Conventional wisdom among institutional investors is that emerging market debt (EMD) markets should be viewed through the lens of the sovereign segment of the asset class, and that sovereigns should be considered the core of EMD. Given the history of what for more than two decades has been an asset class primarily ruled by sovereign debt, this is not surprising, particularly as sovereign-related risks tend to dominate the headlines. But the evolution of the EMD market means that it is time to look at it in a different way.
Looking back at EM debt market development, it was after the 1982 Latin American debt crisis that US commercial banks began to trade the area's non-performing sovereign loans, creating a secondary market for the debt. Trading increased throughout the 1980s, but while the market's liquidity improved, the ability of these emerging nations to access international financing did not, leading to the economic stagnation that made the 1980s a "lost decade" for Latin America.
It was into this void that US Treasury Secretary Nicholas Brady introduced a plan to address the so-called LDC (Less-Developed-Country) Debt Crisis in 1989. The Brady plan sought to allay debtor and creditor concerns by granting debt relief in exchange for greater assurances of repayment and economic reform. Under the plan, debt holders would be able to exchange their loans for either fixed or floating rate 30-year bonds denominated in US dollars, with principal secured by US Treasuries. This created more tradeable securities —known as "Brady bonds" — allowing creditors to diversify their risk and spawned the EM debt asset class we know today.
The expanding breadth of the market alongside robust demand signaled the need for a dedicated performance measure, which was met with the creation of the J.P. Morgan Emerging Market Bond Index (EMBI) in 1992. Consisting solely of Brady bonds, it was replaced by the EMBI Plus Index in 1995, which included the burgeoning Eurobond market.
For 12 years, EMBI indices were the only option for investors into USD EM debt, as it wasn't until 2007 that J.P Morgan launched a non-sovereign index (the Corporate Emerging Market Bond Index, or CEMBI). It is therefore not surprising that assets managed against external sovereign indices are five times greater than those managed against corporate indices — US$440 billion versus US$85 billion. Over the past year, however, the volume of flows into EM markets has switched, as US$6.5 billion flowed into strategies managed against corporate indices compared to US$980 million for sovereign. (Source: eVestment Alliance as of 30 September 2019)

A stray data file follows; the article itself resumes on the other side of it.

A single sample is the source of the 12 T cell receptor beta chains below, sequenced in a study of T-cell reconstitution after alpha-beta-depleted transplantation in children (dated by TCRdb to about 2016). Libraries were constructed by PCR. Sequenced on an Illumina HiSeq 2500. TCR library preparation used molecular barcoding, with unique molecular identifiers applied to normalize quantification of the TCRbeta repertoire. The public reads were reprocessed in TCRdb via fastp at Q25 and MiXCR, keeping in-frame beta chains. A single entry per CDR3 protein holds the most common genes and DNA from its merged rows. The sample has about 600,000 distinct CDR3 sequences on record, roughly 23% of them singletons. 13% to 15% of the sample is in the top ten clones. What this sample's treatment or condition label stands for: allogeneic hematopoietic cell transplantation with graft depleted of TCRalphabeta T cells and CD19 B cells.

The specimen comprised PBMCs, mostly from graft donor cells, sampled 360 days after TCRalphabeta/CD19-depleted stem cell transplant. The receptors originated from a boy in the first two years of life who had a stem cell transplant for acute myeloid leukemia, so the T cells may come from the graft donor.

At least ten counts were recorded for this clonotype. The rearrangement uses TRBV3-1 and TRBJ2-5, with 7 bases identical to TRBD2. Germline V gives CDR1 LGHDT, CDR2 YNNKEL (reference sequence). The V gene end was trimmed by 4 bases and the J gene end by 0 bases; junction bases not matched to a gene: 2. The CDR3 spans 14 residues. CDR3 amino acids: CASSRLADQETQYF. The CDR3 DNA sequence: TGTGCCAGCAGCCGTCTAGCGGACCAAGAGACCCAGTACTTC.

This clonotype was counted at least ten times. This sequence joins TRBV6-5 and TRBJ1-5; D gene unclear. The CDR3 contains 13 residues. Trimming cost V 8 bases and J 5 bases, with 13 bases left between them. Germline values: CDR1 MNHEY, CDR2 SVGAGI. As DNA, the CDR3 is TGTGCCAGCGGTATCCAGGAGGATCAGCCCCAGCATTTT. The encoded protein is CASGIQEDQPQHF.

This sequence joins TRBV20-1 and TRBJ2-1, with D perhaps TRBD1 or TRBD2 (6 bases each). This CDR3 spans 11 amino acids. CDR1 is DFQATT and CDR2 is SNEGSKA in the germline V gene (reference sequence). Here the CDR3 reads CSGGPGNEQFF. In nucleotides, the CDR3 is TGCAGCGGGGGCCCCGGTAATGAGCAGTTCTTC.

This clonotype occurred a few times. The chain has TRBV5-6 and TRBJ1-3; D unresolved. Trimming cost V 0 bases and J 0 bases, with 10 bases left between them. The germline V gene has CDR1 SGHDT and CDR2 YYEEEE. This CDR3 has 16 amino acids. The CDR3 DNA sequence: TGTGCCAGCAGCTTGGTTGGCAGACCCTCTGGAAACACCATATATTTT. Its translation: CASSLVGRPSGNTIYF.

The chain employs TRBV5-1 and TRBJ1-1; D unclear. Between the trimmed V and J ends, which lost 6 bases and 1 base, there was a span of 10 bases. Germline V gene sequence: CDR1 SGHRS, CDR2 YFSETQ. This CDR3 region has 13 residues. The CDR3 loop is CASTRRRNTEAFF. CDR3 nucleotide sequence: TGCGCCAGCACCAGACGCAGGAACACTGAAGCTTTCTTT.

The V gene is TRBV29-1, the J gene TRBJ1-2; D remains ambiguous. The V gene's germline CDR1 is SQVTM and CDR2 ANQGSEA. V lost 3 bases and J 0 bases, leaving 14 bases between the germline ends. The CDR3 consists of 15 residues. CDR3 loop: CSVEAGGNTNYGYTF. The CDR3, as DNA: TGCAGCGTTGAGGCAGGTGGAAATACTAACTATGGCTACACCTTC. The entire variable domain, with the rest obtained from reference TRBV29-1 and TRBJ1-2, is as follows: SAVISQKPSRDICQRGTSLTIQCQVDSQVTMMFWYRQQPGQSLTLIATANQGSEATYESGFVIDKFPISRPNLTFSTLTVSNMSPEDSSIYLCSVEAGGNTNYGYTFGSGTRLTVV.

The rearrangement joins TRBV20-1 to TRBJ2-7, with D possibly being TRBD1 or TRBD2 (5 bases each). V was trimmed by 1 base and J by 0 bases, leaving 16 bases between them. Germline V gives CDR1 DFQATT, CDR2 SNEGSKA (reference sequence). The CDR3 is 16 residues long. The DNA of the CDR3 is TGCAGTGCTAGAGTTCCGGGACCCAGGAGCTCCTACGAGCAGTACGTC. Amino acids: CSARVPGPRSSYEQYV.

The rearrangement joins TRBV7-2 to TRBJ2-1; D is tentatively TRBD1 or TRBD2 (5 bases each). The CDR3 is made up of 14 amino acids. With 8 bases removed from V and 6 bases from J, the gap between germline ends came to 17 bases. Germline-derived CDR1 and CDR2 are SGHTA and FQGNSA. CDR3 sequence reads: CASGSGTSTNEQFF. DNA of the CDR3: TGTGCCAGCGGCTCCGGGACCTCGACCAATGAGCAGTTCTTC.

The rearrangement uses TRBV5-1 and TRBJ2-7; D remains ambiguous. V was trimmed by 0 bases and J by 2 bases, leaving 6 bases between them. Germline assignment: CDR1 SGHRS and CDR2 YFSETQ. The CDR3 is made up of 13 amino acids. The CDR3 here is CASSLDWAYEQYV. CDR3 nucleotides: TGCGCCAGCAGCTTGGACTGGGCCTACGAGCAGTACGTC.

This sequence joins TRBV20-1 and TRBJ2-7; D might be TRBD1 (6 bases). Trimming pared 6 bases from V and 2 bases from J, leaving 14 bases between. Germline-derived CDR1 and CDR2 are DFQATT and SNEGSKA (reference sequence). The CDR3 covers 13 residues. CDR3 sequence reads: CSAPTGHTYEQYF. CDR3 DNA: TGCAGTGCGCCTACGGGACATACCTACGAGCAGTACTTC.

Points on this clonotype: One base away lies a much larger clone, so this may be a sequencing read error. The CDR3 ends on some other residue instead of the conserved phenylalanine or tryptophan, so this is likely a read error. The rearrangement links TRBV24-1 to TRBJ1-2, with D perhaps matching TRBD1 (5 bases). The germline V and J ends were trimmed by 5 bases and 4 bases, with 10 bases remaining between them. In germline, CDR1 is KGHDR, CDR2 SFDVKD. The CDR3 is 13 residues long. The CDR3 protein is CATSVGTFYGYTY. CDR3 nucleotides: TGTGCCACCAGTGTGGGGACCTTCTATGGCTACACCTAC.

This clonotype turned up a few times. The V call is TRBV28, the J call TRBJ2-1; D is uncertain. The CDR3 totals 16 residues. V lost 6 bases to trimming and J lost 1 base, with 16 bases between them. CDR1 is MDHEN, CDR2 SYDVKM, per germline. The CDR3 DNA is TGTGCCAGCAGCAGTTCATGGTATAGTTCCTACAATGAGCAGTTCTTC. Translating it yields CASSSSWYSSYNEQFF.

By 2007 and the launch of the CEMBI, the market had grown to over US$500 billion, yet it was still only half the size of the external sovereign market and still viewed as an add-on to core EM debt portfolios. Today, the EM corporate debt market has grown to over US$2.3 trillion, more than twice the size of the external sovereign market and greater than the US high yield market. This shift represents a compelling argument for the corporate market to replace the external sovereign market as the benchmark of choice for "core" EM debt allocations.
Source: J.P. Morgan and PineBridge Investments as of 31 December 2019. For illustrative purposes only. We are not soliciting or recommending any action based on this material. Any views represent the opinion of the investment manager, are valid only as of the date indicated, and are subject to change.
The expansion of the EM corporate debt market has been broad-based. In 2007, the CEMBI Broad Diversified Index consisted of 32 countries with the top four representing nearly half of the index. Today, the index comprises 55 countries and the current top four represent less than one quarter of the index. The breadth of the corporate market also supports active management and diversification as 14 of those 56countries feature securities issued by more than 20 distinct issuers. (Source: J.P. Morgan and PineBridge Investments as of 31 December 2019)
Risk is a certainly a factor to consider but, examining the difference between EM corporate debt versus sovereign risk over the past five years, EM corporate debt has delivered the best risk adjusted returns among all major fixed income markets.
EM Corporate Debt Has Outperformed EM Sovereign Debt
Source: JPMorgan and PineBridge Investments as of 31 December 2019. Corporate debt is JPMorgan CEMBI Broad Diversified, Sovereign debt is JPMorgan EMBI Global Diversified. For illustrative purposes only. We are not soliciting or recommending any action based on this material. Past performance is not indicative of future results. Any views represent opinion of the manager and are subject to change.
Risk, and the sources of risk, will be of focus in 2020 as investors look for opportunities to generate income in a low yield environment. Here, we find further support for the corporate market, as the corporate market offers the same yield to maturity (roughly 5%) as the sovereign market, albeit with roughly 3 years' less duration (4.4 years, vs. 7.5 years).
Fundamentals also support the view that corporates will get their place in the spotlight in 2020, as EM corporates typically carry less leverage than similarly rated DM corporates, and have historically defaulted less often than their DM counterparts. Finally, while EM Corporate new issuance remains robust, strong local demand and an increase in yield-hungry global demand create a favorable technical backdrop as well. After years of serving as an off-benchmark allocation for many EM investors, we believe that it is time for investors to consider adopting a strategy benchmarked to corporate debt, with allowance for off-benchmark positions in sovereign debt, rather than the more traditional route of using a sovereign benchmark and adding off-index corporates.
Steve Cook, co-head, Emerging Markets Fixed Income at PineBridge Investments